Name: DesertDave

Most Recent Reviews

I acquired the Prodigy 12 on sale ($529), because I wanted a lighter 'play' boat for fun and camping, when the longer kayaks were too much trouble. I also tried the Acadia series kayaks, and I couldn't control them at all. Two other acquaintances also gave similar opinions as validation.

The 12 has a very large cockpit, this and the initial stability make it easy to get in and out of, high dock, low dock, sand bank, rock ledge, you name it. I could drop my butt in, wash off my feet by hanging them over the side, and keep the inside clean. The large interior space makes it easy to keep your water bottles and even a small cooler handy, either behind the seat or in front of your feet.

I paddled it 12 miles yesterday on a flat lake, calm to 8 mph winds. The easy seat adjustments made it a breeze to stay comfortable. The footpegs are also easy to adjust to my 6'0" 200 lb. needs, on the fly as required. It tracks well, and minor course corrections happen with a lean. The short size make turning around in inlets or creeks quick and easy.

It is a rec. kayak and is less efficient than a touring or sea kayak. I was very tired after paddling 12 miles. It has foam bow flotation and a rear bulkhead. I didn't test the 'secondary' stability since I wasn't sure I'd be able to do a wet recovery, with small rear deck and extra large cockpit.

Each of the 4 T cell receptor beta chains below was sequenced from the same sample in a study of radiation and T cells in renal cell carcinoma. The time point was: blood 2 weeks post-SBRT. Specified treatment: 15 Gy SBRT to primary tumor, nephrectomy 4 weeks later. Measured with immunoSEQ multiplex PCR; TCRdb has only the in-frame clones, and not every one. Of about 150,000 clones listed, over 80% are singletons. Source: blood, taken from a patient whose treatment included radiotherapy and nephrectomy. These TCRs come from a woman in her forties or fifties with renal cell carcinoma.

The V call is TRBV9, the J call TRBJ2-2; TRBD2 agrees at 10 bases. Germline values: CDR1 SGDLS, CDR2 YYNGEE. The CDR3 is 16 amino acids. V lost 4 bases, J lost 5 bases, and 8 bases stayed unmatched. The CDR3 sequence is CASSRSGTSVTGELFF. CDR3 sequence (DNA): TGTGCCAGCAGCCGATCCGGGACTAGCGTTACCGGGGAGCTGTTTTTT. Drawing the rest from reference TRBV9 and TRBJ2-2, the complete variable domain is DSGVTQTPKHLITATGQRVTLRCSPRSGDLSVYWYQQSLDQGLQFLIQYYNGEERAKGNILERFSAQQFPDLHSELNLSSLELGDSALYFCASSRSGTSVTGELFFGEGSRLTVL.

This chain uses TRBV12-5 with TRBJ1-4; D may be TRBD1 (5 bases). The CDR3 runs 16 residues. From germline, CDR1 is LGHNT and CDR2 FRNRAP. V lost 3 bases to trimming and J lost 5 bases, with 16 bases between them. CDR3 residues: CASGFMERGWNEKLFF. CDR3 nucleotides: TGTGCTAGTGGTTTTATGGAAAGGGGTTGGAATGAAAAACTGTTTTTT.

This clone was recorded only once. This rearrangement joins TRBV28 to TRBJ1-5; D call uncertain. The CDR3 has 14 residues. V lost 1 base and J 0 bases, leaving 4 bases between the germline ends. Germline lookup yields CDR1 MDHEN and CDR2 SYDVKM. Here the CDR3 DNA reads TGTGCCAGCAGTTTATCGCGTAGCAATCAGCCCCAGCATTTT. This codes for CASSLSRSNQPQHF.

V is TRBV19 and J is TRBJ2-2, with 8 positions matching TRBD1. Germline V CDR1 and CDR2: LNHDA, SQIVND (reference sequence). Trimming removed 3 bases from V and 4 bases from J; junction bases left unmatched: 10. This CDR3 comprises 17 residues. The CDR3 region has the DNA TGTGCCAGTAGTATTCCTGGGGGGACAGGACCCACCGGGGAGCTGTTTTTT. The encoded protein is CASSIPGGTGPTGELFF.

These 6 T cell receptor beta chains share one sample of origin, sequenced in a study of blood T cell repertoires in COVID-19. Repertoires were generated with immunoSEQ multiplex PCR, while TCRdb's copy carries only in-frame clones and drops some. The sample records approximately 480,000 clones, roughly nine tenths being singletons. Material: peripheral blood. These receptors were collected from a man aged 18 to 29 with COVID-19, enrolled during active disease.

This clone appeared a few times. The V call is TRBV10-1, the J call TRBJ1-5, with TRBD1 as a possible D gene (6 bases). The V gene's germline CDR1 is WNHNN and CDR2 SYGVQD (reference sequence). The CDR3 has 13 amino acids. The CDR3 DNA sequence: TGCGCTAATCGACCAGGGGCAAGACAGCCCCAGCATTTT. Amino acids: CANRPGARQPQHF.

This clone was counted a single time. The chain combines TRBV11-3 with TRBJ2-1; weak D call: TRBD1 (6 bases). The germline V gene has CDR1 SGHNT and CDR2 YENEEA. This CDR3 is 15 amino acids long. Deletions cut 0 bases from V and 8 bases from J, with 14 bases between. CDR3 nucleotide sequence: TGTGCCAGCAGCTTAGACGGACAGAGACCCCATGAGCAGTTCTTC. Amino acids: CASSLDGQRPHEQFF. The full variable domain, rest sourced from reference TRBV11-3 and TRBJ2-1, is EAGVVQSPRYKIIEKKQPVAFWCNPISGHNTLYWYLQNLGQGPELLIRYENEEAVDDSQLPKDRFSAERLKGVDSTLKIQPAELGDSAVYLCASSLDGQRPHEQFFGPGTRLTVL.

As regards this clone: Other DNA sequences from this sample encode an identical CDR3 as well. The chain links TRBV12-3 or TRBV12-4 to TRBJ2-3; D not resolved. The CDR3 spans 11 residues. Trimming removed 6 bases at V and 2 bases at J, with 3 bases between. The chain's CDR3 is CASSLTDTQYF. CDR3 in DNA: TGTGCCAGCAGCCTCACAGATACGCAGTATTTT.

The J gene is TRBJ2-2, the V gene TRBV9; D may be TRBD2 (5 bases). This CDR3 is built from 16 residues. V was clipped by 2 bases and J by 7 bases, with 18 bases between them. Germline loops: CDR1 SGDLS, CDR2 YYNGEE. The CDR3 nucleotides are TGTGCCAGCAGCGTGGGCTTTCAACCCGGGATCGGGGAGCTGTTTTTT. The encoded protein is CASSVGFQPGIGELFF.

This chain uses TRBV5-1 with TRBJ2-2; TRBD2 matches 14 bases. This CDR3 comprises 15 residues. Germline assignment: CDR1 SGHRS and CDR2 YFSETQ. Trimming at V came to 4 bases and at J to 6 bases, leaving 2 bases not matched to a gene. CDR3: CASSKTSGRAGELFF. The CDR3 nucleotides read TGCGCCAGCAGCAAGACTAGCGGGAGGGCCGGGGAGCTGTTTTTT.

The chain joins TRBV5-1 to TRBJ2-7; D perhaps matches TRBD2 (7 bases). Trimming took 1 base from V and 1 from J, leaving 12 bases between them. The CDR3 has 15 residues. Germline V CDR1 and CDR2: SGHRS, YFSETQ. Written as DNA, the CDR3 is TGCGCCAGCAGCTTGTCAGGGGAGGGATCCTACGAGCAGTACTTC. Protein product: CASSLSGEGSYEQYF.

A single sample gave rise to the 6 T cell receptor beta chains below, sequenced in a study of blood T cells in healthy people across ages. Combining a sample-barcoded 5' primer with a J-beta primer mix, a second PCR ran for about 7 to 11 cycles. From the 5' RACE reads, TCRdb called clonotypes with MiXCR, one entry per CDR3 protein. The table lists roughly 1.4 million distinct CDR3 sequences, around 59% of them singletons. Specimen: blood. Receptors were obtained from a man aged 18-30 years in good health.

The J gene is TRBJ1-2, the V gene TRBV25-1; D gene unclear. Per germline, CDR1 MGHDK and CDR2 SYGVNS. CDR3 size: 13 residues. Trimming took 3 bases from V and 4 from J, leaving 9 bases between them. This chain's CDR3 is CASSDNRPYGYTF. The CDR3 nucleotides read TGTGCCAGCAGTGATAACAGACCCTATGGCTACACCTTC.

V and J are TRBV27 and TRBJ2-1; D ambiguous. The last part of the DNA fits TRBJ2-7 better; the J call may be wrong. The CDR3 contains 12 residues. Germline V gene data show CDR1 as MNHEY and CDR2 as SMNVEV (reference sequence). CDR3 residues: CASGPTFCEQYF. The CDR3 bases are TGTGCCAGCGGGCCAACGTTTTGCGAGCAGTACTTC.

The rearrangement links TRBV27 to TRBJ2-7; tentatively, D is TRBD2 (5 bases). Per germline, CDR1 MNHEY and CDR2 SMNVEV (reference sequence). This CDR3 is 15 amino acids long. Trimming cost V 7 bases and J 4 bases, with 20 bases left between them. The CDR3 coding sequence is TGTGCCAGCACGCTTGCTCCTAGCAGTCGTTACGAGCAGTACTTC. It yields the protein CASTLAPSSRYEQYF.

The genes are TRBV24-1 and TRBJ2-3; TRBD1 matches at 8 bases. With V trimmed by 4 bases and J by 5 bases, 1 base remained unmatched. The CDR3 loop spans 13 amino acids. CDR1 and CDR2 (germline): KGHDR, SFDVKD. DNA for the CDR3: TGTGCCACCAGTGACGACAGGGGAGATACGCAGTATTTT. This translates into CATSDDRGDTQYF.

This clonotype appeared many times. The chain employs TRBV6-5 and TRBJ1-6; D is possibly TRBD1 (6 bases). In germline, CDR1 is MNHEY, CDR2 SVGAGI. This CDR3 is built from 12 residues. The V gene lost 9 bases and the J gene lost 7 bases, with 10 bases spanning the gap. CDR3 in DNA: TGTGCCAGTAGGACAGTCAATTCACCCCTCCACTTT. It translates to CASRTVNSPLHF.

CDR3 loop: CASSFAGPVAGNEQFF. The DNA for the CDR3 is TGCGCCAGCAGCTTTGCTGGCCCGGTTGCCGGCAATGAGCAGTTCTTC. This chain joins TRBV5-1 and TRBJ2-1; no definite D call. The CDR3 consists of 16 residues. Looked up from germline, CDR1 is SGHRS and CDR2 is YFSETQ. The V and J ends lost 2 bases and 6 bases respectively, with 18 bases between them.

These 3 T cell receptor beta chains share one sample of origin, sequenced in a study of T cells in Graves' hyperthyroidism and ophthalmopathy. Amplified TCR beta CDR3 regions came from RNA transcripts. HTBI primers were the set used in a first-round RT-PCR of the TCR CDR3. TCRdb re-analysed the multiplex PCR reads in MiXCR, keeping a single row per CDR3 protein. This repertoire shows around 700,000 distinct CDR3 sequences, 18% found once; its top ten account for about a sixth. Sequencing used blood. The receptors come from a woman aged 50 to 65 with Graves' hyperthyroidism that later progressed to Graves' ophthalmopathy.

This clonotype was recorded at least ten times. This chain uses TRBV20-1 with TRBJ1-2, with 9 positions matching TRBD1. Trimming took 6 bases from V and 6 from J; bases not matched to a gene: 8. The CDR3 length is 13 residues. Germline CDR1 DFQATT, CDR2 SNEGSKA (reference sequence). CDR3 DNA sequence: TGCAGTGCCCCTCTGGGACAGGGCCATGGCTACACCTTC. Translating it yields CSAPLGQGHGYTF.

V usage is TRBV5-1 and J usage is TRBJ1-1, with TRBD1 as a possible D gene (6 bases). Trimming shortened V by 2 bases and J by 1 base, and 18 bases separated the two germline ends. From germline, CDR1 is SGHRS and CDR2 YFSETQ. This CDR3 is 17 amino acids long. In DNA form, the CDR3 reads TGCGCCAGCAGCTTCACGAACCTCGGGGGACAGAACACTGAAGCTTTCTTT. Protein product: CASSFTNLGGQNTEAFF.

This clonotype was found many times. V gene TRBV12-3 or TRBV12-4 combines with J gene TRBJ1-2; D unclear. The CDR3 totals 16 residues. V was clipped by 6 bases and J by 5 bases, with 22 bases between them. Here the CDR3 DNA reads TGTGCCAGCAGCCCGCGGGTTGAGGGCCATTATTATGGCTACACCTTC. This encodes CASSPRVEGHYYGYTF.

I think it will be a fun kayak for shorter trips on lakes and reservoirs, and as a loaner to friends who want to try kayaking. It is easy to hand carry at 48 lbs, and the length will facilitate the storage, and the ability to take it along camping.

I recently obtained a Nantucket with rudder by cashing in credit card miles. It was the only choice offered by the card company.

I have had to repair both control cables, as the crimped connections popped loose, one as I was setting it up at home, and the second as I first put it in the water.

My first use was therefore without benefit of foot pegs or rudder, and that, combined with my lack of paddling skill, made the tracking reminiscent of paddling an inner tube!

Yesterday I was in it for about six hours. It tracks great with the rudder in the water, less so with it out of the water. It seems to be exceptionally stable, much more so than the craft used by the firm I took instruction from a few weeks ago. I exited and reentered several times for lunch and bio breaks, at either docks or up feeder creeks on the lake I was on, and the stability made me look as if I knew what I was doing.

I think this yak will be ideal for lake and bay/estuary travel.